For the full position statement from FESPAD, visit their position paper, published in the Diario Colatino. For more background under the “Read More” tab, Equipo Maíz has published a informative comic.

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Relief Update: October 2011 Flood

November 1, 2012


A micro-loan recipient and her 2012 crop.

Last October, Tropical Depression 12-E dumped more than five feet of rain on El Salvador in less than ten days. The record shattering floods destroyed more than 165,000 pounds of basic grains, resulting in a loss of $800 million, 4% of El Salvador’s GDP. Over the course of one week 56,000 people were displaced and 8,118 homes and 900 schools were severely damaged.

The situation was dire, but because of SHARE’s individual donors, grassroots partners, and supporting foundations we were able to send more than $40,000 to support communities devastated by this deluge.

This is what we did together:

  • 400 children and their parents received mosquito nets to protect them from malaria and dengue. The prevalence of both diseases increased dramatically in the months following the floods. 
  • A brigade of SHARE scholarship students carried food and supplies to 20 familieswho were stranded when the only bridge to their community, Santiago Torres, washed away. 

    Scholarship students lead games with children in Santiago Torres after they led a brigade to bring basic supplies to the stranded community.

  • Provided 100 food and personal hygiene packages to families in the Puerto de La Libertad. Packages included corn flour, beans, rice, sugar, oil, cheese, and milk. Hygiene packages included soap, toothpaste, toothbrushes, toilet paper, diapers and heavy soap to clean homes.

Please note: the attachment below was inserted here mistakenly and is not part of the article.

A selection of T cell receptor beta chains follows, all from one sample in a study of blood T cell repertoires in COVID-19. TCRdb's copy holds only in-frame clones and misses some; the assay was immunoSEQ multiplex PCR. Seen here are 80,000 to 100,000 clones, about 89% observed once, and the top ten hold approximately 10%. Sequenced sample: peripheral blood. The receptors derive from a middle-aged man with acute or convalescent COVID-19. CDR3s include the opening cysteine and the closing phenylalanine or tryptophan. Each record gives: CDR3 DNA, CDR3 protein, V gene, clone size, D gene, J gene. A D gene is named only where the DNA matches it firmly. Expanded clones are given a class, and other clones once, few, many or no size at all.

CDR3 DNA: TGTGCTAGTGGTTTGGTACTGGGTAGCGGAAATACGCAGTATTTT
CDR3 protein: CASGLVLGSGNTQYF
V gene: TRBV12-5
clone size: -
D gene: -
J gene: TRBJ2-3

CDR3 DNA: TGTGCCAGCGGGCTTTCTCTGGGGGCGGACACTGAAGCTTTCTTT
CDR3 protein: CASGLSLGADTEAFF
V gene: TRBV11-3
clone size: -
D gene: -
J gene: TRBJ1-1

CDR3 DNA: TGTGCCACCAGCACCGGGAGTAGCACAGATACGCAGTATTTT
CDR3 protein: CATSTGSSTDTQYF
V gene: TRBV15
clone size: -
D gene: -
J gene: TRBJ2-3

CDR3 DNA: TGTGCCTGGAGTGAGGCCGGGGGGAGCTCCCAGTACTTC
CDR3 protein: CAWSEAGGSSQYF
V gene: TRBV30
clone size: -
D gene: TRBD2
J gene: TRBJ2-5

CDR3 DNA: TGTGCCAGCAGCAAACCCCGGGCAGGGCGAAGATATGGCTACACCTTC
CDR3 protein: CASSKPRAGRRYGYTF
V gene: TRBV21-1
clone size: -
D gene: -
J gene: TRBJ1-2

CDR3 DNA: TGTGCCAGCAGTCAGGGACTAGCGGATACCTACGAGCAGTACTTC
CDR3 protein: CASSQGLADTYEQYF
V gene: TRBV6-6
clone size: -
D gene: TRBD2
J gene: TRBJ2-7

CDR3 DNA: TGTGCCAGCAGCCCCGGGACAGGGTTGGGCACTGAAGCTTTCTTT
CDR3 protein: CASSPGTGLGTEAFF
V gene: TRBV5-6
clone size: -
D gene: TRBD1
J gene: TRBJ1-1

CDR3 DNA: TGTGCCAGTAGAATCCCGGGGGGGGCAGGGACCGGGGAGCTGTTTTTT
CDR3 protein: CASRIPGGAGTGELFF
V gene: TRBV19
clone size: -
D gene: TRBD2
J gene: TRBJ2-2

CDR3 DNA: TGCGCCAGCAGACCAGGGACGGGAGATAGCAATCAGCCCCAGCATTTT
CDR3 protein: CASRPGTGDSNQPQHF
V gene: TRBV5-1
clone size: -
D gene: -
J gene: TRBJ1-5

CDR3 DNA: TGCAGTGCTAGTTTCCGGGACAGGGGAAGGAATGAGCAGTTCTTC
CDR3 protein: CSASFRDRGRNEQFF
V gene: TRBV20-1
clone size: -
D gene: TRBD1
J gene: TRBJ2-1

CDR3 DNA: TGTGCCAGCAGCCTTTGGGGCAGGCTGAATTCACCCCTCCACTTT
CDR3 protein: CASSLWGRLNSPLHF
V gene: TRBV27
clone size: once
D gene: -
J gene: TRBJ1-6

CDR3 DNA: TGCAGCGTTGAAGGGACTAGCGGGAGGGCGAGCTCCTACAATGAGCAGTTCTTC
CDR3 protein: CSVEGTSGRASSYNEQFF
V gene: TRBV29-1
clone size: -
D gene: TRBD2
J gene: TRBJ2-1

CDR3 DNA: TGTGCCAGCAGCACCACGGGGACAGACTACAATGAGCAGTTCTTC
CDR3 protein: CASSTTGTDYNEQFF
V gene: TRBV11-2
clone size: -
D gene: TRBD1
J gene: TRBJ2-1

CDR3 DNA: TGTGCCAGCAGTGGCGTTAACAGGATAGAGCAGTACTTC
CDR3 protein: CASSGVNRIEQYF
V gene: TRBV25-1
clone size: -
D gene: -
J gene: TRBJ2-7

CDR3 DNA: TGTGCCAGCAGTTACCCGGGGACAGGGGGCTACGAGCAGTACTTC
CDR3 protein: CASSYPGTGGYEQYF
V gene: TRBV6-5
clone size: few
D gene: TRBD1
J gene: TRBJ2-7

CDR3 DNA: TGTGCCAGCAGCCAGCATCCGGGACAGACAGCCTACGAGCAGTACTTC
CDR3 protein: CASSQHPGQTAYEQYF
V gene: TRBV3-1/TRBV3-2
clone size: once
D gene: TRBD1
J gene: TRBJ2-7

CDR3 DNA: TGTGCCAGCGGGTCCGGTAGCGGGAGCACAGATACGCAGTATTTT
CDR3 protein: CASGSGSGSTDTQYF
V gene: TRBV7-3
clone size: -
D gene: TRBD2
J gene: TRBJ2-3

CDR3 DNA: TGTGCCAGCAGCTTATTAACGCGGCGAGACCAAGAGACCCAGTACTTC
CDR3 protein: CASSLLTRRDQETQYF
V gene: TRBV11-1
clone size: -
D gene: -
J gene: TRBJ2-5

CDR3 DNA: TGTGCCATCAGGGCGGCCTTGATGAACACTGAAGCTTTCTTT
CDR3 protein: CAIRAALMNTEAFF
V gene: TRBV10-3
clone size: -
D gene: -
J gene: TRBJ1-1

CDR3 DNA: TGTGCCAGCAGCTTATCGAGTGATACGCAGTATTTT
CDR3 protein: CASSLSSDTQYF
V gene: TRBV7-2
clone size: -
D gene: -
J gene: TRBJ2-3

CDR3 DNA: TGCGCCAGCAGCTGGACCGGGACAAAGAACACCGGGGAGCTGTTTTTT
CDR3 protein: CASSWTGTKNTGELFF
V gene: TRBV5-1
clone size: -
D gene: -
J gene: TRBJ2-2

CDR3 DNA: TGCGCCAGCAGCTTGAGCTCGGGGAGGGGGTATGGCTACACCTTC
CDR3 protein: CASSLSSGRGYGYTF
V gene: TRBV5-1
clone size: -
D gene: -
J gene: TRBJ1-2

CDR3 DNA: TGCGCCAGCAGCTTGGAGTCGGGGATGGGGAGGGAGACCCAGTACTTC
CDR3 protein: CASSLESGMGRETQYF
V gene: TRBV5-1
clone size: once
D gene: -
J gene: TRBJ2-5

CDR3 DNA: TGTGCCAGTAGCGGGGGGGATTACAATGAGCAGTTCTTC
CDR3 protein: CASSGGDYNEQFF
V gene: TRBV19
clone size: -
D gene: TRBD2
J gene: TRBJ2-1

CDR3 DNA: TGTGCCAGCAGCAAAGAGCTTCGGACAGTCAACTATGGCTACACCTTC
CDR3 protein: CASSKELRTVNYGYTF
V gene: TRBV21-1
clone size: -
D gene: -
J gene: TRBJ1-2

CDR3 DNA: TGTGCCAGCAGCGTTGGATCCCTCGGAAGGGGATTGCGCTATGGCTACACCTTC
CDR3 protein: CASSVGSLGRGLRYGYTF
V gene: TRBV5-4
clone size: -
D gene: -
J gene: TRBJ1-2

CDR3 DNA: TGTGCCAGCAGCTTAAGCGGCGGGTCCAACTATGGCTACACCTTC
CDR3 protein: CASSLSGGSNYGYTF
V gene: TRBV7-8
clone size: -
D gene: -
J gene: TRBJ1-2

• More than 200 leaders from over 100 communities received emergency preparedness
  •  training this spring. Last October, communities with these training experienced almost no loss of life.  
  • In the community of San Jose el Pacún 18 latrines were constructed. During the flood many latrines were destroyed, creating public health hazards.
  • In Tecoluca, shelters received food and medical supplies for 1,759 people seeking refuge from the flooded Lempa River. 

Take Action Now for Ousted Vendors!

October 30, 2012

City officials violently bulldozed and removed all vendor stalls within the 33 blocks of San Salvador. photo from El Blog

Over the weekend, San Salvador Mayor Norman Quijano, presidential candidate for the ARENA party, ousted 970 street vendors from 33 blocks of downtown San Salvador. More than 5,000 police officers and city employees violently removed vendors who attempted to stay by barricading themselves in their stalls.

The process injured ten individuals and resulted in thousands of dollars in destroyed equipment and merchandise belonging to vendors. The assault on low-income workers continued Monday when Quijano ordered police to shut down Casa Sindical, headquarters of the Salvadoran Union Front, so that unionists could not enter and organize.

To TAKE ACTION, click the “Read More” tab. Read More »